Xanthan gum and gluten free baking are generally always interlinked. Essentially all gluten free flour blends at the supermarket contain xanthan gum. Practically every gluten free recipe online specifies the use of xanthan gum. It is fairly ubiquitous in the world of gluten free baking.
Xanthan gum and gluten free baking
Firstly, I’d like to make it clear that I’m a not a doctor or a nutritionist. I am approaching this topic from the perspective of baking science. This article is not a substitute for dietary advice and I am not here to demonise any food groups.
I have been gluten free for over a decade now. I have gastroparesis, ongoing SIBO issues and have constant digestive issues. Because my digestive system is compromised and generally very finicky, I try to include the minimum number of ingredients necessary to achieve a great result. This includes xanthan gum.
What is xanthan gum?
Xanthan gum is made by a certain bacteria that, when fed a sugary solution, ferments said solution to form a sticky protective coat. The product is then dried and powdered and sold in a white, odourless powder form.
The sugary solution fed to the bacteria is often derived from corn, soy, wheat or dairy, so people with allergies need to read the labels and call the manufacturer if in doubt.
Is xanthan gum bad for you?
There is no evidence to say that xanthan gum is inherently bad for you. It has been classified as food safe. Interestingly, a new study has identified that large amounts of xanthan gum (over 15g per day) can alter your microbiome. They are yet to establish whether that is a positive or negative change.
There is evidence that xanthan gum worsens digestive symptoms in some people. It can cause gas and bloating and is considered a laxative, so it can worsen diarrhoea. As discussed, it is often derived from corn, soy, wheat or dairy, so this needs to be factored into the decision making process for people with allergies.
Why does gluten free baking use xanthan gum?
Gluten free flours, inherently, have no structure. Gluten is the protein in wheat flour (among other things) that gives dough elasticity and structure. Alternative flours do not have that. Without some sort of binder, gluten free baked goods can:
- Be super crumbly or dry
- Be excessively wet and gummy even after baking
- ‘Melt’ as they bake in the oven, resulting in a single sheet of dough (when you wanted bread rolls)
- Fall apart once they are removed from the oven or a cake tin
- Stale very quickly
What are the downsides and upsides to using xanthan gum?
Aside from the potential for adverse digestive issues, xanthan gum has quite a specific mouthfeel. Personally, I find that it leaves baked goods with a slightly slimy texture. This is particularly evident when a recipe calls for too much of it. The baked good will have a slimy texture.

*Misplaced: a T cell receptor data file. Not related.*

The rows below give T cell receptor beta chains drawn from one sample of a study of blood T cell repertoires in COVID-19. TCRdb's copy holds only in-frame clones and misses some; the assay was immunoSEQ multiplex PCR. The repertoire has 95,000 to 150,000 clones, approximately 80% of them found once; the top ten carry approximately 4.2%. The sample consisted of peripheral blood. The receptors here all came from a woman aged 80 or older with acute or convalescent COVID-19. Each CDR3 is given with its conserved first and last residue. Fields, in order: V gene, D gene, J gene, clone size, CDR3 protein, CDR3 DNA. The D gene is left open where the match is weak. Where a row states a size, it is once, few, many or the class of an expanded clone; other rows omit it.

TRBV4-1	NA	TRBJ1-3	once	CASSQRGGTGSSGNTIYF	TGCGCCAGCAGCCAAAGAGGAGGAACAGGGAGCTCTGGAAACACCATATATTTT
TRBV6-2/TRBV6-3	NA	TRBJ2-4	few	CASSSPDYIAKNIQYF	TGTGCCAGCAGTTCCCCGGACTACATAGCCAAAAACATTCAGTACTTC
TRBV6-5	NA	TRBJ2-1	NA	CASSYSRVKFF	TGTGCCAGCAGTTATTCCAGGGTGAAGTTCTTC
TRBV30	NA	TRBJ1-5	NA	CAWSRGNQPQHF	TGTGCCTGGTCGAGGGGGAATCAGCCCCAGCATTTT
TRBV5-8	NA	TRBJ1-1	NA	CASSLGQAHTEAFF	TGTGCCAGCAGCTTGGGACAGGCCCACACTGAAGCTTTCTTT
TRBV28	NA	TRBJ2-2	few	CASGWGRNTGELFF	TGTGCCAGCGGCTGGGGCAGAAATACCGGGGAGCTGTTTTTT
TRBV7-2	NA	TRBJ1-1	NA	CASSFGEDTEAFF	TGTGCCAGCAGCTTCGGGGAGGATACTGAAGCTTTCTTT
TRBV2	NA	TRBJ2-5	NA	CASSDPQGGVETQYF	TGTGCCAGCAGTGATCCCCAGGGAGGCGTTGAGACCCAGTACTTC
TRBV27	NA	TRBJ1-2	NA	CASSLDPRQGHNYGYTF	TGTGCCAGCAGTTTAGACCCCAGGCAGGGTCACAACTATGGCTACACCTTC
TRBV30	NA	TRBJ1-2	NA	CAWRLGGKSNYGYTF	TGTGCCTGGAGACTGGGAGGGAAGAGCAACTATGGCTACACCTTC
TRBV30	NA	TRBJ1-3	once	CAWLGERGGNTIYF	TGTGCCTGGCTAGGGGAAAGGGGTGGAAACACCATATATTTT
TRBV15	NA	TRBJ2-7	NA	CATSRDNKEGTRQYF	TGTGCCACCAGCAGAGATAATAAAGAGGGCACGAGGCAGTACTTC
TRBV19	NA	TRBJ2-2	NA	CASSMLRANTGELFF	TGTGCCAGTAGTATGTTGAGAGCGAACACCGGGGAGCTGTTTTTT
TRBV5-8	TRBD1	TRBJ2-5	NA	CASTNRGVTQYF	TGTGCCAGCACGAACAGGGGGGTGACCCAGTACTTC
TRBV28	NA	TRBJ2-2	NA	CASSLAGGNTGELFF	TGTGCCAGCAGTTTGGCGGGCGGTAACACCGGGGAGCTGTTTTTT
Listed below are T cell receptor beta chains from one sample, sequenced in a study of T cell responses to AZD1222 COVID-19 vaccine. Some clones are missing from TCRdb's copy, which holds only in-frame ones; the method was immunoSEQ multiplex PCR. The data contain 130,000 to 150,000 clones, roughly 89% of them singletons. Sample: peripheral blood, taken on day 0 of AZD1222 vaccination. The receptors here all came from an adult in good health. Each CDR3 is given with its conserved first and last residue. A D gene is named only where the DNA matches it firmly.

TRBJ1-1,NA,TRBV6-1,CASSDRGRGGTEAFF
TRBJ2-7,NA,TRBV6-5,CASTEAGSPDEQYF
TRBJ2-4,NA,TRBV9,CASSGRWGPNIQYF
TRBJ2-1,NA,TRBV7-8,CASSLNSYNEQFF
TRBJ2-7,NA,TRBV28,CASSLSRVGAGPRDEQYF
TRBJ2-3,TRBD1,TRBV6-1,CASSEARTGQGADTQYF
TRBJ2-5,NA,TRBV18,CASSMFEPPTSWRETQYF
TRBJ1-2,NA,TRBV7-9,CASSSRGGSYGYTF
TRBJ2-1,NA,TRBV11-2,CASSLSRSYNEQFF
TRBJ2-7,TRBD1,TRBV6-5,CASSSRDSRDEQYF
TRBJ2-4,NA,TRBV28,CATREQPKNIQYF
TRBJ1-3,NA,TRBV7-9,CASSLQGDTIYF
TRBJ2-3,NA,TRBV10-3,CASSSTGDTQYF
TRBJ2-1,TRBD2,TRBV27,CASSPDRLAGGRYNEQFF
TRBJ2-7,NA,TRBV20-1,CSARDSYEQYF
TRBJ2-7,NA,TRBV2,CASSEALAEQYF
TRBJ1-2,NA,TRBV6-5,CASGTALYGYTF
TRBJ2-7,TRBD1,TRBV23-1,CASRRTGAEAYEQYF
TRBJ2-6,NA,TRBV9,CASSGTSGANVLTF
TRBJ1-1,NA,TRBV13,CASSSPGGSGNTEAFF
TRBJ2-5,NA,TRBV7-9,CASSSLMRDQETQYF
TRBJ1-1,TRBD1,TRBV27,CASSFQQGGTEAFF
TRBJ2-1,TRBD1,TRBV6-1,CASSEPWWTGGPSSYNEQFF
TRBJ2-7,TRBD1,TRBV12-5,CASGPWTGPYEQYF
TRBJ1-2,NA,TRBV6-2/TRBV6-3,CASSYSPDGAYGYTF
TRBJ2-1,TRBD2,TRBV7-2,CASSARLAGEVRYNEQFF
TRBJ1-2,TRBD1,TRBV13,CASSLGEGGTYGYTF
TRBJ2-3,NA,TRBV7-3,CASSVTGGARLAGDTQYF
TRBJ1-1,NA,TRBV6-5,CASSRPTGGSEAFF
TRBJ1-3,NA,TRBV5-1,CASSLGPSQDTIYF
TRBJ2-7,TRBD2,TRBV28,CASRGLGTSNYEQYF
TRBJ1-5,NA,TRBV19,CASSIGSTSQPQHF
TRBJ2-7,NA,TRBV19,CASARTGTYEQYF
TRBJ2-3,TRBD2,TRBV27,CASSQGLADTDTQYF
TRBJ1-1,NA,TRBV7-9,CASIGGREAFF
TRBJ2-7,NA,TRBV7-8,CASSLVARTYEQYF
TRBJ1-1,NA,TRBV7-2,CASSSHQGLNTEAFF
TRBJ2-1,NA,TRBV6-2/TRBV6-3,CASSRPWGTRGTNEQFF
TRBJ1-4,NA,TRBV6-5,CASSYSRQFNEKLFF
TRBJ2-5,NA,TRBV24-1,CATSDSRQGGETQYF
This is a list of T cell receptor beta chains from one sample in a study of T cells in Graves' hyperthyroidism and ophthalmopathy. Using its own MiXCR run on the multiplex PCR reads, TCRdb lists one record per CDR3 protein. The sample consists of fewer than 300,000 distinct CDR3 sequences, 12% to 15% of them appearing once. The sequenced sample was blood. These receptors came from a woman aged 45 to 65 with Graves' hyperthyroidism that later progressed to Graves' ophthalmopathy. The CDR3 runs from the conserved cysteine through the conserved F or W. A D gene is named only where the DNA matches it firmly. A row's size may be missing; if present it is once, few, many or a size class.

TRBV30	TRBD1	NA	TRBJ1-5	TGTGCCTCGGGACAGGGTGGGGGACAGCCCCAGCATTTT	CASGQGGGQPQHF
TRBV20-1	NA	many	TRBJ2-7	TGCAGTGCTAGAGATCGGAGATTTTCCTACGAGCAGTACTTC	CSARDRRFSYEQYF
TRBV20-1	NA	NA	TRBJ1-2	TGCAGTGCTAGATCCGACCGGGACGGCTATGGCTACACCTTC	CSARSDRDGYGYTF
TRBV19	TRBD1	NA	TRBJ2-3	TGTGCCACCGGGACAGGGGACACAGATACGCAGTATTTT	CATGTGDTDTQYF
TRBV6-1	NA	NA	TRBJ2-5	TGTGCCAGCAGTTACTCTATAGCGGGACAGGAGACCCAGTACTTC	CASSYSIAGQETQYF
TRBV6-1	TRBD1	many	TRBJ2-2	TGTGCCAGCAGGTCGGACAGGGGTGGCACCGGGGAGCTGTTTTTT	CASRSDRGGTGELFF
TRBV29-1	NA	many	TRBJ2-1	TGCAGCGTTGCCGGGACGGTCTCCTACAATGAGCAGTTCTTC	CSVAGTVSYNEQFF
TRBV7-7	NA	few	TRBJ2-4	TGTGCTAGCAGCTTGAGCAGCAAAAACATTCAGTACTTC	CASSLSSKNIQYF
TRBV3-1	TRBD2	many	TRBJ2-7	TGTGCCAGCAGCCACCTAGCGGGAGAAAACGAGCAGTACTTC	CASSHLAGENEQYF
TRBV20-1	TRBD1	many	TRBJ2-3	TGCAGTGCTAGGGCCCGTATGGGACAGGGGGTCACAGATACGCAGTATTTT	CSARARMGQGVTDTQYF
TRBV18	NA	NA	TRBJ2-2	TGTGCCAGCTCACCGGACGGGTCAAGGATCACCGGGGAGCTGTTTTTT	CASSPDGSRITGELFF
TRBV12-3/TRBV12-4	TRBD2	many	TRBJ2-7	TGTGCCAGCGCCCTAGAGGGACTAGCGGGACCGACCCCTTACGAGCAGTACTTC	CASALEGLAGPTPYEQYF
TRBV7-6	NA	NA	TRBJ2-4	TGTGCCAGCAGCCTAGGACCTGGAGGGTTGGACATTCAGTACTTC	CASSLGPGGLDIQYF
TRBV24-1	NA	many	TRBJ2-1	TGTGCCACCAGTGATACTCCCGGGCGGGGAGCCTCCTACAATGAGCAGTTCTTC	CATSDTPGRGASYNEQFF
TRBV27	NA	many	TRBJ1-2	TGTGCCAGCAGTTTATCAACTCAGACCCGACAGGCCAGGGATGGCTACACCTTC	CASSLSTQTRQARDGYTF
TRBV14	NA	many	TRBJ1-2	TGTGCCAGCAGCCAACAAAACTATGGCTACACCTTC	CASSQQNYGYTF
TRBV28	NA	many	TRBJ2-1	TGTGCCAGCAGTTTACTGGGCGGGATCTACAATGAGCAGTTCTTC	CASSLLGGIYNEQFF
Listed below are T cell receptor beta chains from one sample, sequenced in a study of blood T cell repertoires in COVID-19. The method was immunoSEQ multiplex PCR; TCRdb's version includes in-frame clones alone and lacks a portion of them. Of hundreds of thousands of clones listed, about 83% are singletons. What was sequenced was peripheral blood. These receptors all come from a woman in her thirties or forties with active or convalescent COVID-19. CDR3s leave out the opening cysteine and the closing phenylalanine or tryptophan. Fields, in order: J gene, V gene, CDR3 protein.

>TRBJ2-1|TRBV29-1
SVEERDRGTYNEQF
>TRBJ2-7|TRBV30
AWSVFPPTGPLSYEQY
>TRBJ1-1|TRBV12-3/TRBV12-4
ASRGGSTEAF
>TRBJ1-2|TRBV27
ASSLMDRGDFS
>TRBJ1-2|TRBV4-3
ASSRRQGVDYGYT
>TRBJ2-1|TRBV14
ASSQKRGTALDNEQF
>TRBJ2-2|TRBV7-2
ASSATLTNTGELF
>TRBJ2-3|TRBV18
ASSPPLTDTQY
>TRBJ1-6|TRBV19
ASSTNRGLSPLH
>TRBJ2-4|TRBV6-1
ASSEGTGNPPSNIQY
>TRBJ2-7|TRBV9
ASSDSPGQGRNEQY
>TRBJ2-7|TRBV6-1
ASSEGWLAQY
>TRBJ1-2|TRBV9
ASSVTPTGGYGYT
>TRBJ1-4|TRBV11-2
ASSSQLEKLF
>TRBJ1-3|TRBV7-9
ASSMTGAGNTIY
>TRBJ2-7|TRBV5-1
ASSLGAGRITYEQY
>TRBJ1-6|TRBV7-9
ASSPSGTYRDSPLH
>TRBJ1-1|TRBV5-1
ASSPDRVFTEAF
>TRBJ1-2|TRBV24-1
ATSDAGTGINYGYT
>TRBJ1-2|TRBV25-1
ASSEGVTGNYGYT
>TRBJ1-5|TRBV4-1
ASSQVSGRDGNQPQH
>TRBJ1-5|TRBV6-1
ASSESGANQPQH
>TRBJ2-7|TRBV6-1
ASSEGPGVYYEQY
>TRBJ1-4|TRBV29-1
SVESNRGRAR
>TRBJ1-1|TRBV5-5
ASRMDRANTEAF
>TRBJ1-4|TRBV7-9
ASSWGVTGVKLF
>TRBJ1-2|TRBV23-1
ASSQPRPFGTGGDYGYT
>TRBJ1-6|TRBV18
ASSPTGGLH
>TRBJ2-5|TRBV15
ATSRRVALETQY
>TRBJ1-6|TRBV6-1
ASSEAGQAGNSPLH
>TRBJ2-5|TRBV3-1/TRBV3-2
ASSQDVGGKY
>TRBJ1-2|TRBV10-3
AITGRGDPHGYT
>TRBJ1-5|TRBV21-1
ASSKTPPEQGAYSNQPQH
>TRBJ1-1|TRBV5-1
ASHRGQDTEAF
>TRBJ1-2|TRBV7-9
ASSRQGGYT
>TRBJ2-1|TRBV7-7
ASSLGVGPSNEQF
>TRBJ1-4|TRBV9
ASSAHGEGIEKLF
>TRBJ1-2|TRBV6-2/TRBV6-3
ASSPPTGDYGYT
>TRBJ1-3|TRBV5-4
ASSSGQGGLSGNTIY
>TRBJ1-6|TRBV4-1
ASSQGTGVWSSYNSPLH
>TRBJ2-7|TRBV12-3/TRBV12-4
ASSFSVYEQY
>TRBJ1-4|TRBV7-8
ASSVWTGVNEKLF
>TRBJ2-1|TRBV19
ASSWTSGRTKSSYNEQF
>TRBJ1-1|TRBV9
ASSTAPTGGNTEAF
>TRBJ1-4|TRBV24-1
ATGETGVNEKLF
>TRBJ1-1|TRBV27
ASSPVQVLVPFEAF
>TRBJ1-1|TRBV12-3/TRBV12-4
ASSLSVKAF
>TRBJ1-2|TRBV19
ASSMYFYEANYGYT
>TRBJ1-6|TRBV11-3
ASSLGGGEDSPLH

My other pet hate when using xanthan gum is just how hard it is too wash off utensils and bowls. It leaves a slimy, annoying residue that takes ages to scrub off and sticks to your washcloth, too.
There are, of course, upsides to using xanthan gum. The binding and structure that it provides are unparalleled to my knowledge, and sometimes (like in gluten free croissants) it’s industrial strength is the only thing that helps.
Xanthan gum also seems to slow down the staling of gluten free baked goods. This means that they will last a little bit longer than those without (sourdough is an exception to this rule, though).
In my experience of testing recipes side by side, dough with xanthan gum is often ‘wetter’ than dough without, even if they use the same amount of liquid. This can be helpful when making things like gluten free scones, where the dough needs to be moistened but firm.
Finally, xanthan gum is really helpful in things like homemade pasta and noodles. It really aids the noodles in holding firm during the cooking process. I find noodles made with psyllium husk are far more fragile and tend to break more easily when stirred.
Why I choose to minimise my xanthan gum intake
My ongoing digestive issues dictate what I eat and what makes me feel good. I don’t eat wheat because it makes me unwell, which is what spurred on my interest in gluten free baking.
Unfortunately, I find xanthan gum gives me gas, bloating and another really weird but very unpleasant digestive issue. As such, I try to develop most of my gluten free recipes without xanthan gum. I find that I tolerate these baked goods much better than those with xanthan gum.
I also find that a lot of gluten free baked goods don’t actually need xanthan gum. Things like brownies, sourdough bread and flatbread work perfectly well without it. Hell, even chocolate cake doesn’t need it!
Can I bake gluten free foods without xanthan gum?